‘ As a little as a reader today reads all the individual words (not to speak of the syllables) of a page — he rather takes about five words in twenty haphazardly and ‘conjectures’ their probable meaning — just as little do we see a tree exactly and entire with regard to its leaves, branches, colour, shape; it is so much easier for us to put together an approximation of a tree. Even when we are involved in the most uncommon experiences we still do the same thing: we fabricate the greater part of the experience and can hardly be compelled not to contemplate some event as its ‘inventor’. All this means: we are from the very heart and from the very first — accustomed to lying. Or to put it more virtuously and hypocritically, in short, more pleasantly: one is much more of an artist than one knows.’

Nietzsche published his book in 1886, prior to all the brilliant scientific, technological and medical advancements of the 20th and early 21st centuries. Today, I believe that many people still take for granted a range of technologies that enable us to see, appreciate and interact with the world in all of its complexity, be they satellites, smartphones or medical imaging equipment that takes things down to the most microscopic level. With all the knowledge that we have accumulated and that is now instantly accessible on the Web, people still view the world in a way that is general, narrow and even prejudiced.

Going back to what Nietzsche says about the words and syllables on a page: think about the way that you read online and perhaps are even reading this right now. People now skim over and scan through texts hurriedly, searching for keywords and not always paying the finest attention to each word on the page. We are always in a rush, constantly aware of the next possible piece of content in a feed or upcoming video recommendation. In every text, word choice is deliberate and we don’t always read texts in a way that is critical, appreciative or respectful of the author.

In the excerpt above, I paid particular attention to the words ‘fabricate’ and ‘inventor’. I would argue that many people use our powerful communication tools—smartphones and the Web, specifically— as tools of their own fabrication and invention. Social media, whilst possessing the enormous potential for good and global connection, have become the ultimate channels for lying and misrepresentation. Consider filters on Snapchat, stories on Instagram, sensationalist threads and ‘fake news’ on Twitter and controversial live streams on Facebook: all of these media now offer influencers and casual users alike a way to reduce the complexity and beauty of the world to marketable bits and fabricate desired identities, world-views and narratives.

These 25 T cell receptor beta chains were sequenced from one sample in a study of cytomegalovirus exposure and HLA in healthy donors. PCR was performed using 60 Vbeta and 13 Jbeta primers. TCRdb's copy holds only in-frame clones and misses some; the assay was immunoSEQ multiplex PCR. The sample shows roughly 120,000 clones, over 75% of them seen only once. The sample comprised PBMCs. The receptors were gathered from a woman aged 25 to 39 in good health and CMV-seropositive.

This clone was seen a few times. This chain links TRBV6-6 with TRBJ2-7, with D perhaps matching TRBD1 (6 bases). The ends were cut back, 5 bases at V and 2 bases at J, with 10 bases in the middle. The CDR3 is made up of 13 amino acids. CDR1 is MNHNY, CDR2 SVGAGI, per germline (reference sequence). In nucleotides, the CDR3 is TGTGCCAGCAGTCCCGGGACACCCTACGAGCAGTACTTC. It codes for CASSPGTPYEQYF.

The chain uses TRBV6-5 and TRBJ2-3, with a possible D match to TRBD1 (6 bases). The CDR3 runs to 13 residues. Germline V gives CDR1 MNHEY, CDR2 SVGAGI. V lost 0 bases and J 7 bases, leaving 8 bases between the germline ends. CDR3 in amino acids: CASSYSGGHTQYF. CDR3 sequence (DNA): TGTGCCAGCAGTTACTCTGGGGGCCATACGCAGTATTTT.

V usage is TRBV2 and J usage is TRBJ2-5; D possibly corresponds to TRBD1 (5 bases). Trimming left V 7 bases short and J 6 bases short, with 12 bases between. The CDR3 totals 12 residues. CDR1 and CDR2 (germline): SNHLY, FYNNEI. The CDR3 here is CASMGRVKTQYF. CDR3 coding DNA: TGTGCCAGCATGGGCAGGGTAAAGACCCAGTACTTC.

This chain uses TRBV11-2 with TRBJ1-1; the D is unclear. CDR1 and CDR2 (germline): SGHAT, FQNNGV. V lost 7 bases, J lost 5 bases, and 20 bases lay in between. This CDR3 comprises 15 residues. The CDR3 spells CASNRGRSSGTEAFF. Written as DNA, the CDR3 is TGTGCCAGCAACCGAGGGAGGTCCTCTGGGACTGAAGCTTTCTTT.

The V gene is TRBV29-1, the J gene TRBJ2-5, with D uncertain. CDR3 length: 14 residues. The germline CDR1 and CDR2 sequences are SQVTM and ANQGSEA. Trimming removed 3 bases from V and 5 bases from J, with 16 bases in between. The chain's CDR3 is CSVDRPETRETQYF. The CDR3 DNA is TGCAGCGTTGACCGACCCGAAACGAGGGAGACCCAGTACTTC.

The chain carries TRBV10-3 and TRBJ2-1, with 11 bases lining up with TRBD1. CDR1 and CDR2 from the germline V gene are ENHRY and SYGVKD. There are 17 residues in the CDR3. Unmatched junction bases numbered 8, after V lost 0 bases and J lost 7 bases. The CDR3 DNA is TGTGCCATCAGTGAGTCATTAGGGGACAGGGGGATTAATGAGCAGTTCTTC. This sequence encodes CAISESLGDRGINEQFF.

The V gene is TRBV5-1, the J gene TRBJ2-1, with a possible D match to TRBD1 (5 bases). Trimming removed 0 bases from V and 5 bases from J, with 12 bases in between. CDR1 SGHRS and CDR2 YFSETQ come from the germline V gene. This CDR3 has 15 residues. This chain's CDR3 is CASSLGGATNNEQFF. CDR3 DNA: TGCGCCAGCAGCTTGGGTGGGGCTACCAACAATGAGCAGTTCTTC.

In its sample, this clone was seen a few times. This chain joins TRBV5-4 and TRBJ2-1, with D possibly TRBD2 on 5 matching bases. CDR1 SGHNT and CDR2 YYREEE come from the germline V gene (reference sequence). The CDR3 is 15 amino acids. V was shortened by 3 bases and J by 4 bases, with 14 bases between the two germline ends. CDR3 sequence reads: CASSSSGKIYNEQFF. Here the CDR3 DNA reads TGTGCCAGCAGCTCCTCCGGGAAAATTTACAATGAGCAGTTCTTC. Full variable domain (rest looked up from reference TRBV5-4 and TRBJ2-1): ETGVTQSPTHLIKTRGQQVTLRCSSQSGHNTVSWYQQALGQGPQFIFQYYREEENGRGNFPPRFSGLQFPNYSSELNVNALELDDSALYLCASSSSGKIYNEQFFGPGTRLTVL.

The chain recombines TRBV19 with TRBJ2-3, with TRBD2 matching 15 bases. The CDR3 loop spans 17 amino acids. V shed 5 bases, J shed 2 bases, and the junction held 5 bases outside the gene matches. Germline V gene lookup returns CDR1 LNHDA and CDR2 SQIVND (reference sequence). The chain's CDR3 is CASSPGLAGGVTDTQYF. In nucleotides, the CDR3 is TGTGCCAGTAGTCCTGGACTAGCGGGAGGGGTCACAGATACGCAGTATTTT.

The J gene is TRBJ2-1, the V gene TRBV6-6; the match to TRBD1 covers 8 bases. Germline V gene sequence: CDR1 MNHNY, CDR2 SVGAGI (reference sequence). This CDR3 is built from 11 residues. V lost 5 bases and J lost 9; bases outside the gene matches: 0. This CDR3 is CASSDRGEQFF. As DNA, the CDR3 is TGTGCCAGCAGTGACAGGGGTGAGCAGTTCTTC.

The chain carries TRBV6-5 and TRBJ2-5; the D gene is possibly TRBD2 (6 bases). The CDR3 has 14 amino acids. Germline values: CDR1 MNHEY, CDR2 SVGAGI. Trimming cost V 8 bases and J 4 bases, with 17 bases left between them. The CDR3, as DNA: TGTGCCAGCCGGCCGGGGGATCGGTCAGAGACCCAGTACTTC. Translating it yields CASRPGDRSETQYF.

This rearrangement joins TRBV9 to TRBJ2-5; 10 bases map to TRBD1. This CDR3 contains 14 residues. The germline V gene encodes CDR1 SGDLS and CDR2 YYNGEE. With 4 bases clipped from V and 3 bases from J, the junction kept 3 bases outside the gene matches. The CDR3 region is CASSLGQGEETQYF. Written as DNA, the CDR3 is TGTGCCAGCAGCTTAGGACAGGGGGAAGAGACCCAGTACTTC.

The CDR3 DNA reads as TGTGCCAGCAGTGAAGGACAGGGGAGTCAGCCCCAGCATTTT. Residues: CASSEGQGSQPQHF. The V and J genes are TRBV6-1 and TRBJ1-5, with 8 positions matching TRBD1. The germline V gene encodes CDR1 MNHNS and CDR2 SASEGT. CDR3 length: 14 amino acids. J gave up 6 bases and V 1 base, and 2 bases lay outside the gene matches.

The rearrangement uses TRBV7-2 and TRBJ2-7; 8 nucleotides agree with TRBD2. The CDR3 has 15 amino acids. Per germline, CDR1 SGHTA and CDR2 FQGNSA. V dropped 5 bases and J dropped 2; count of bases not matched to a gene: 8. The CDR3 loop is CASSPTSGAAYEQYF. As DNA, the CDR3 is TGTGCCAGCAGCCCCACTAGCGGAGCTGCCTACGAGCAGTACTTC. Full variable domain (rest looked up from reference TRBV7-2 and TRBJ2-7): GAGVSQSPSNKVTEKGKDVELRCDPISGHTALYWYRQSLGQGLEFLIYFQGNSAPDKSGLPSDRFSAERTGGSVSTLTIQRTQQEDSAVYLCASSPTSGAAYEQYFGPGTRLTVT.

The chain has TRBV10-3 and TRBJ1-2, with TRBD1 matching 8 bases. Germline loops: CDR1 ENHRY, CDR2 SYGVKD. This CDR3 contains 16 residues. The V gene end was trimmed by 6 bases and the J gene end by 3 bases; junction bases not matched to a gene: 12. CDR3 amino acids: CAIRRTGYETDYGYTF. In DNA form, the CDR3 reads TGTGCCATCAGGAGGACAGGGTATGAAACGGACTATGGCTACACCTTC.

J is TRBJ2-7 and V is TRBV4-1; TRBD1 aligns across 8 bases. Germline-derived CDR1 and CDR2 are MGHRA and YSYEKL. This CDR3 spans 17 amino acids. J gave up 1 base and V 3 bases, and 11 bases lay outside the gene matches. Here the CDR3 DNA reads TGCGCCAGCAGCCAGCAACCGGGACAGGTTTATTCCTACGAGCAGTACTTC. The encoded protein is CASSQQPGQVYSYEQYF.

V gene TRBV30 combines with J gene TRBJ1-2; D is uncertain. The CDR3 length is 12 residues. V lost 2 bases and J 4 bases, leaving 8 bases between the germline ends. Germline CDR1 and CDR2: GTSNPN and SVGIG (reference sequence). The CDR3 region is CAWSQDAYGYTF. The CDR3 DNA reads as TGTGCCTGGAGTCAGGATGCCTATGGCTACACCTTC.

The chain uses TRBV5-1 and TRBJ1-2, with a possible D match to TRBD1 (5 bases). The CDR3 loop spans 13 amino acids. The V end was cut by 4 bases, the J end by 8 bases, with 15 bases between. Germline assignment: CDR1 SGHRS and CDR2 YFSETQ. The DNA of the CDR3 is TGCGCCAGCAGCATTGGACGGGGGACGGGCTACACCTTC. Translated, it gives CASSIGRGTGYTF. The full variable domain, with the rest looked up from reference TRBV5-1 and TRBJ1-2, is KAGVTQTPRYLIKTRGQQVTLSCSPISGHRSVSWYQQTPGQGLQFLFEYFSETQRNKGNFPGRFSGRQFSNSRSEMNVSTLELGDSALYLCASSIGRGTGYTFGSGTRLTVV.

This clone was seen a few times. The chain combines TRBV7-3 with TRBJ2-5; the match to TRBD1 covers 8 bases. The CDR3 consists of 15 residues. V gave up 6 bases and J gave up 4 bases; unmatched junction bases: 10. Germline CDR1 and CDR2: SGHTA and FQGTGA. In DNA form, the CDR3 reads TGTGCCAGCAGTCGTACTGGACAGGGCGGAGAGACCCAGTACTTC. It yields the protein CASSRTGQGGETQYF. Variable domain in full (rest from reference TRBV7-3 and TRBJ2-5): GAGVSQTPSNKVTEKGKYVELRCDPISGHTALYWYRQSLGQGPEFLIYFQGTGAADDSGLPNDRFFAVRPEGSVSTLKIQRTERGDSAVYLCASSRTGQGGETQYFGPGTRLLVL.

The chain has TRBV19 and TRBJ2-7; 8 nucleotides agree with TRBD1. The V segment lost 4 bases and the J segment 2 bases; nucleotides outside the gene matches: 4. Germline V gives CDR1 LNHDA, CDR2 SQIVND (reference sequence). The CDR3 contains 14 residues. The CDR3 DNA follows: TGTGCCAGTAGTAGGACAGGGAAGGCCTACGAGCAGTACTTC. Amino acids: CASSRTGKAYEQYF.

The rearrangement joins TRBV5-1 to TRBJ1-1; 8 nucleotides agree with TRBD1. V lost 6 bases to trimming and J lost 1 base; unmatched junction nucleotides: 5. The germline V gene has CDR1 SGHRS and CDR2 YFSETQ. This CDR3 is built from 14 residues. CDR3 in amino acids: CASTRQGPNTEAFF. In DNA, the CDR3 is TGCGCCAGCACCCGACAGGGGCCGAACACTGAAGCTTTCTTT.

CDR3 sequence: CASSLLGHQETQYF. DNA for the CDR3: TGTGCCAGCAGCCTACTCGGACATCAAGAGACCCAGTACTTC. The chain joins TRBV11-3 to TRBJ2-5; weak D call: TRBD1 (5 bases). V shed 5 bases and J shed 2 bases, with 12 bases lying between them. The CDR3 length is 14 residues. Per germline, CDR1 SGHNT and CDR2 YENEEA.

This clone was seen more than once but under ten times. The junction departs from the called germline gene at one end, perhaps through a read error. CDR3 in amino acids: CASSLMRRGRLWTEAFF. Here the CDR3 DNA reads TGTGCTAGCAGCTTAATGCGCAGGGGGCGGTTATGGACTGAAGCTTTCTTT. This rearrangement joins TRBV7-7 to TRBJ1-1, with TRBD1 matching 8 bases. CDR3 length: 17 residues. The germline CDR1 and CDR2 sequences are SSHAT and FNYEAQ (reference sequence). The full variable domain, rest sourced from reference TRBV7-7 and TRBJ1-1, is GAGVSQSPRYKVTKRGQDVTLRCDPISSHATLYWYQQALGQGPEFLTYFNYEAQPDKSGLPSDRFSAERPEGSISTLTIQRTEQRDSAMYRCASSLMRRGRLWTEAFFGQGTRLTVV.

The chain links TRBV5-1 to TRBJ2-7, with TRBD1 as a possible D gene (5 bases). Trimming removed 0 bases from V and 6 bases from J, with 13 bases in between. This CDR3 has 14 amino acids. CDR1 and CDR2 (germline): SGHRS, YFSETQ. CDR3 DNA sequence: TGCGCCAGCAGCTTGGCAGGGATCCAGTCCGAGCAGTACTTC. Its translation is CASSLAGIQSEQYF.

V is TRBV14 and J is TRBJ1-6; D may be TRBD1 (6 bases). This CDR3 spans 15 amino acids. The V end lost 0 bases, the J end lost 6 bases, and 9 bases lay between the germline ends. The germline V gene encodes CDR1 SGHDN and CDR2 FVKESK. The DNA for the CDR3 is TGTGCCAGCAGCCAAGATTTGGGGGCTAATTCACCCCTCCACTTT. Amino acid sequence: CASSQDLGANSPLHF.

Beyond the simple, typical use of things like filtered photography to present a preferred image of yourself online, we now see people misusing technology to the point that it distorts their own view of lived events. This ranges from viewing an entire live concert through one’s screen whilst video-recording (affecting appreciation and memory of the event), all the way to live-streaming a massacre on Facebook. What should be tools for connecting people end up becoming either banal habits or ways of publicly destroying people’s lives. As Nietzsche put it, we see ourselves as the inventors of events.

In a world that now requires a relentless stream of new content, producers and viewers now risk a distorted view of the world, opting for ‘an approximation of a tree’ rather than appreciating its entire composition. These mainstream, digital tools, as Nietzsche put so well, have now shown that really ‘one is much more of an artist than one knows’, fabricating and inventing narratives as one sees fit. We are now artists of our own existence. We use new technologies to exacerbate and perpetuate our worst behaviours.

My question is: how many people today are aware that they are fabricating their own world and how many have lost sight of it? The next time that you go to post something online or quickly skim through an article, stop to think about how your production and consumption habits are affecting your own (and others’) view of the entire tree. Look beyond the approximation.